LaRoche can afford to retire at the age of 36 after earning more than $70 million in The Show. Friday’s Cubs-Sox game at Camelback Ranch just got a lot more interesting. 

“At the end of the day, you give your heart and soul to this game,” Ross said. “You do sacrifice a lot when it comes to family for this game. There comes a point in time when you’re tired of sacrificing for your job.”

A messy night at Wrigley Field ends without a pitch being thrown

A messy night at Wrigley Field ends without a pitch being thrown

The NLCS rematch will have to wait another day.

Mother Nature and the power at Wrigley Field care not for your excitement about a "big series" between the Cubs and Dodgers.

Thunderstorms rolled over the North Side of Chicago, where the Dodgers ended the Cubs' postseason run 8 months ago. 

On top of that, the power at Wrigley Field was not cooperating with the lights down the right field line going out for hours during the rain delay. 

The lights came back on at one point before again going out again roughly a half hour before Monday night's game was officially called. After a delay stretching almost three hours, word finally filtered out just before 10 p.m. the game would be postponed a day.

The Cubs and Dodgers will make the game up as part of a day-night doubleheader Tuesday at Wrigley Field with the first game starting at 12:05 p.m. and the second at the regularly scheduled time of 7:05 p.m. Tyler Chatwood will start the first game for the Cubs with Mike Montgomery slated to go Game 2.

As of 10 p.m. Monday night, the Cubs were unsure what caused the power issue at Wrigley Field but were working on fixing the problem ahead of Tuesday's scheduled doubleheader.

The evening started with the tarp being rolled onto the field by the Cubs grounds crew roughly an hour before scheduled first pitch with a forecast calling for a 100 percent chance of rain.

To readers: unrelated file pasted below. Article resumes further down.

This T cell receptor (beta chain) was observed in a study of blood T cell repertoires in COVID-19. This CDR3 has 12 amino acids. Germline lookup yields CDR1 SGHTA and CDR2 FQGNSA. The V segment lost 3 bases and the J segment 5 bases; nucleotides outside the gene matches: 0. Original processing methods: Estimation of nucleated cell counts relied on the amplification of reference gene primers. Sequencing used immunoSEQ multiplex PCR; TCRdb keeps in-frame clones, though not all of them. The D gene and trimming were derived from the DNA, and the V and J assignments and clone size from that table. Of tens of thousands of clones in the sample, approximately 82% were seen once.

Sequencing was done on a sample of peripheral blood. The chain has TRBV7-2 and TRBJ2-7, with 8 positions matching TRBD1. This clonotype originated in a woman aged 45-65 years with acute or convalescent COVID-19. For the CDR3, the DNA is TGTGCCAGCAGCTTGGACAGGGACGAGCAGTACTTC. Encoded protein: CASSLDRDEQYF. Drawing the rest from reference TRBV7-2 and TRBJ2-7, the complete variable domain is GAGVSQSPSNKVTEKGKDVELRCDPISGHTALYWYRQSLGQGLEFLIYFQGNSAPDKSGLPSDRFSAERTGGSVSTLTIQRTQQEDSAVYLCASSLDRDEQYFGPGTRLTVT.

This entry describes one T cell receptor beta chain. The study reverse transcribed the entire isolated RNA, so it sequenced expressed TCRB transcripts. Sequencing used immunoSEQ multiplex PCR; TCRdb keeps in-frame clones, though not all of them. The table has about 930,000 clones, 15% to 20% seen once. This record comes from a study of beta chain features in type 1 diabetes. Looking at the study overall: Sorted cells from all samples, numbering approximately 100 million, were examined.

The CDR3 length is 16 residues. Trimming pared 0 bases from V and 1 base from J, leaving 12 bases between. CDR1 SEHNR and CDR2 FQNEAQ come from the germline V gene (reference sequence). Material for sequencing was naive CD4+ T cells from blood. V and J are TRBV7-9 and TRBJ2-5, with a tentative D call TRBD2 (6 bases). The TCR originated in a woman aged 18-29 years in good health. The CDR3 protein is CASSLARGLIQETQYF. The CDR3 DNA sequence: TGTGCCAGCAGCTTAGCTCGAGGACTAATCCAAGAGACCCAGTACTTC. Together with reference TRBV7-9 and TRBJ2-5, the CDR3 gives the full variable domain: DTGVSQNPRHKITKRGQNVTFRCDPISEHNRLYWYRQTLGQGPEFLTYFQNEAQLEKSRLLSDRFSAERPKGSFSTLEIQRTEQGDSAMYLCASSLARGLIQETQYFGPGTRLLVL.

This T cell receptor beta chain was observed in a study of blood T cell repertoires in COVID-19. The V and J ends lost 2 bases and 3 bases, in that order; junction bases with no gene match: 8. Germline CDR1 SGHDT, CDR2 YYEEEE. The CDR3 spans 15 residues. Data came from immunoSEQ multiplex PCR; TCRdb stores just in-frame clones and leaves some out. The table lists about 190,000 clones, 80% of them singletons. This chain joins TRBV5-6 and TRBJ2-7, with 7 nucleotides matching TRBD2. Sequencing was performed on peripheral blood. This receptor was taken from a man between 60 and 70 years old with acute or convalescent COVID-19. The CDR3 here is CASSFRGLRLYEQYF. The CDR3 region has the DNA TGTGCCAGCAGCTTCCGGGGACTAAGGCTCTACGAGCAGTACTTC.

Only a light rain fell until a downpour began around 8:15 p.m.:

That lasted only about a half hour before the grounds crew came back out around 8:45 p.m. to partially remove the tarp and attempt to get the field ready to play.

The only issue at that point was the light and a sinister forecast.

"It takes 45 minutes to get the field ready to play," said Julian Green, Cubs director of communications. "So once you take that tarp off, you saw them putting the chalk lines down, getting ready.

"We wanted to be ready — even in the face of rain — if the lights came back on, we wanted to make sure we could play baseball, even if it was a limited window of opportunity."

As of 11 p.m., that second bout of rain had yet to materialize, but the lights issue also wasn't corrected and play on the field would've been impossible.

Fans lingered throughout the stadium for nearly three hours before an official conclusion came down. The Cubs kept the same announcement on the right field video board about the weather delay while the left field video board displayed the Brewers-Pirates and other MLB games.

This is the only trip to Chicago the Dodgers make throughout the 2018 season so the two teams and Major League Baseball did all they could to try to get a game in and avoid any issue where these two teams would have to play on a mutual off-day later in the year. 

The Cubs were in the midst of a stretch of 17 games in 17 days without a day off. They're still on that same schedule, though now with an unexpected day off Monday and a doubleheader Tuesday.

The Cubs are no stranger to postponements this season as wacky weather has continued to hamper this MLB season.

"Not only for the Chicago Cubs, but Chicago in general, this has been a really interesting spring and summer season," Green said. "We're taking our licks just like everybody else is.

"Our plan is to play baseball tomorrow and make sure we can accomodate fans as best as possible. So fans who have tickets to tonight's game will be able to use them for tomorrow."

How the Cubs are trying to help Kris Bryant out of his slump

How the Cubs are trying to help Kris Bryant out of his slump

Whatever Kris Bryant does from here, it's just frosting on the cake that is his legacy.

That's one way to look at the lasting impact of a guy like Bryant, who morphed from "The Chosen One" as the No. 2 overall pick. He's lived up to the hype from Day 1, has a Rookie of the Year and NL MVP Award in his trophy case and — most importantly of all — led the Cubs to their first World Series championship in 108 years.